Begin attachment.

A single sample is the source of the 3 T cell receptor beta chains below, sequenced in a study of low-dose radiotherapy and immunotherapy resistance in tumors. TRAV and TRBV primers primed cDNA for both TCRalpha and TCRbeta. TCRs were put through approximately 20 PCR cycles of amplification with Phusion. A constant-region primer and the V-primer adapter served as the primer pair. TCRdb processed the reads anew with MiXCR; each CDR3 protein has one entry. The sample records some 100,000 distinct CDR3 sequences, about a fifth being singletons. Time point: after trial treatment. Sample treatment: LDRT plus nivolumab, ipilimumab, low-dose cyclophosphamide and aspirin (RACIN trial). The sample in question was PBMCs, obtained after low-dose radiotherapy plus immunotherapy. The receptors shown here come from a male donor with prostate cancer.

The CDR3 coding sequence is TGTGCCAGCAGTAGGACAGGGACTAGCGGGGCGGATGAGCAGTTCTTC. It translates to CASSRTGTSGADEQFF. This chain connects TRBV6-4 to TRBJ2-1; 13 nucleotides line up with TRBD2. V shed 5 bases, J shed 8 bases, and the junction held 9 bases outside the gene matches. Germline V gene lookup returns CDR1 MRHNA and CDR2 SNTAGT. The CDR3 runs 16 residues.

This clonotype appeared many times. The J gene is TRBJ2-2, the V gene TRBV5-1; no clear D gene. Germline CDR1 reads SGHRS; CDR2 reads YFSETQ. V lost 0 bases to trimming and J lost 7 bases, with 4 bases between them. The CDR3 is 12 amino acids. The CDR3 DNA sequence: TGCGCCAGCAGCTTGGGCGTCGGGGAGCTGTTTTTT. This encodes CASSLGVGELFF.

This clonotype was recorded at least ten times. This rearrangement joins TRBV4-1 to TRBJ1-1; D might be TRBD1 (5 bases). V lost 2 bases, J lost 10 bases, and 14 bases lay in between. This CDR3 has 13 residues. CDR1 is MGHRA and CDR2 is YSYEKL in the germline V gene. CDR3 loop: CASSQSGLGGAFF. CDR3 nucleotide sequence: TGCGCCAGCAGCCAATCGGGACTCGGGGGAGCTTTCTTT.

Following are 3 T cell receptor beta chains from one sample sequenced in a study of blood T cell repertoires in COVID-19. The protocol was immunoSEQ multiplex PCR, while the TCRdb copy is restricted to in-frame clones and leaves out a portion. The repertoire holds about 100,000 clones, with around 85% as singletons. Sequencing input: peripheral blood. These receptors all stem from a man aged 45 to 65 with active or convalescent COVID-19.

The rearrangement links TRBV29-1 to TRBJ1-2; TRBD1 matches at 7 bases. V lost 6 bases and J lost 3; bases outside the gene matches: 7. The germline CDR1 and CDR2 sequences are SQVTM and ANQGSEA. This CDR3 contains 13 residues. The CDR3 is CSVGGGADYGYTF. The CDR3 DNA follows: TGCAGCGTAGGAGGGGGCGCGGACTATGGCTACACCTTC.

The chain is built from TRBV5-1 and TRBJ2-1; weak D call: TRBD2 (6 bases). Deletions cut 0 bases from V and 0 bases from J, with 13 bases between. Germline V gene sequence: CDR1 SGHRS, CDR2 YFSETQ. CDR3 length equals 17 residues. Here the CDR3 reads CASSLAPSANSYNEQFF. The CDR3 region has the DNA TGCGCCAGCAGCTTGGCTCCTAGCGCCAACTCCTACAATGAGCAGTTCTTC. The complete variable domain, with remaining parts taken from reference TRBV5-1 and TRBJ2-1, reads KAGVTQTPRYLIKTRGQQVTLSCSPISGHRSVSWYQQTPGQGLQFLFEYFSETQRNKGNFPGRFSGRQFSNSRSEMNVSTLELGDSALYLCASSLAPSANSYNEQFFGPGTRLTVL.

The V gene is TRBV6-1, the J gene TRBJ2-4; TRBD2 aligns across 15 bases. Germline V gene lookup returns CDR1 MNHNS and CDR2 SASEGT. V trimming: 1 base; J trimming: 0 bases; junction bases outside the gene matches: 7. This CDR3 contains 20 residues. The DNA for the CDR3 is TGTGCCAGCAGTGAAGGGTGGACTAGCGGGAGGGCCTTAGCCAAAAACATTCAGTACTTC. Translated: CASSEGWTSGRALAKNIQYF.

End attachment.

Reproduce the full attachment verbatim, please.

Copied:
A single sample is the source of the 3 T cell receptor beta chains below, sequenced in a study of low-dose radiotherapy and immunotherapy resistance in tumors. TRAV and TRBV primers primed cDNA for both TCRalpha and TCRbeta. TCRs were put through approximately 20 PCR cycles of amplification with Phusion. A constant-region primer and the V-primer adapter served as the primer pair. TCRdb processed the reads anew with MiXCR; each CDR3 protein has one entry. The sample records some 100,000 distinct CDR3 sequences, about a fifth being singletons. Time point: after trial treatment. Sample treatment: LDRT plus nivolumab, ipilimumab, low-dose cyclophosphamide and aspirin (RACIN trial). The sample in question was PBMCs, obtained after low-dose radiotherapy plus immunotherapy. The receptors shown here come from a male donor with prostate cancer.

The CDR3 coding sequence is TGTGCCAGCAGTAGGACAGGGACTAGCGGGGCGGATGAGCAGTTCTTC. It translates to CASSRTGTSGADEQFF. This chain connects TRBV6-4 to TRBJ2-1; 13 nucleotides line up with TRBD2. V shed 5 bases, J shed 8 bases, and the junction held 9 bases outside the gene matches. Germline V gene lookup returns CDR1 MRHNA and CDR2 SNTAGT. The CDR3 runs 16 residues.

This clonotype appeared many times. The J gene is TRBJ2-2, the V gene TRBV5-1; no clear D gene. Germline CDR1 reads SGHRS; CDR2 reads YFSETQ. V lost 0 bases to trimming and J lost 7 bases, with 4 bases between them. The CDR3 is 12 amino acids. The CDR3 DNA sequence: TGCGCCAGCAGCTTGGGCGTCGGGGAGCTGTTTTTT. This encodes CASSLGVGELFF.

This clonotype was recorded at least ten times. This rearrangement joins TRBV4-1 to TRBJ1-1; D might be TRBD1 (5 bases). V lost 2 bases, J lost 10 bases, and 14 bases lay in between. This CDR3 has 13 residues. CDR1 is MGHRA and CDR2 is YSYEKL in the germline V gene. CDR3 loop: CASSQSGLGGAFF. CDR3 nucleotide sequence: TGCGCCAGCAGCCAATCGGGACTCGGGGGAGCTTTCTTT.

Following are 3 T cell receptor beta chains from one sample sequenced in a study of blood T cell repertoires in COVID-19. The protocol was immunoSEQ multiplex PCR, while the TCRdb copy is restricted to in-frame clones and leaves out a portion. The repertoire holds about 100,000 clones, with around 85% as singletons. Sequencing input: peripheral blood. These receptors all stem from a man aged 45 to 65 with active or convalescent COVID-19.

The rearrangement links TRBV29-1 to TRBJ1-2; TRBD1 matches at 7 bases. V lost 6 bases and J lost 3; bases outside the gene matches: 7. The germline CDR1 and CDR2 sequences are SQVTM and ANQGSEA. This CDR3 contains 13 residues. The CDR3 is CSVGGGADYGYTF. The CDR3 DNA follows: TGCAGCGTAGGAGGGGGCGCGGACTATGGCTACACCTTC.

The chain is built from TRBV5-1 and TRBJ2-1; weak D call: TRBD2 (6 bases). Deletions cut 0 bases from V and 0 bases from J, with 13 bases between. Germline V gene sequence: CDR1 SGHRS, CDR2 YFSETQ. CDR3 length equals 17 residues. Here the CDR3 reads CASSLAPSANSYNEQFF. The CDR3 region has the DNA TGCGCCAGCAGCTTGGCTCCTAGCGCCAACTCCTACAATGAGCAGTTCTTC. The complete variable domain, with remaining parts taken from reference TRBV5-1 and TRBJ2-1, reads KAGVTQTPRYLIKTRGQQVTLSCSPISGHRSVSWYQQTPGQGLQFLFEYFSETQRNKGNFPGRFSGRQFSNSRSEMNVSTLELGDSALYLCASSLAPSANSYNEQFFGPGTRLTVL.

The V gene is TRBV6-1, the J gene TRBJ2-4; TRBD2 aligns across 15 bases. Germline V gene lookup returns CDR1 MNHNS and CDR2 SASEGT. V trimming: 1 base; J trimming: 0 bases; junction bases outside the gene matches: 7. This CDR3 contains 20 residues. The DNA for the CDR3 is TGTGCCAGCAGTGAAGGGTGGACTAGCGGGAGGGCCTTAGCCAAAAACATTCAGTACTTC. Translated: CASSEGWTSGRALAKNIQYF.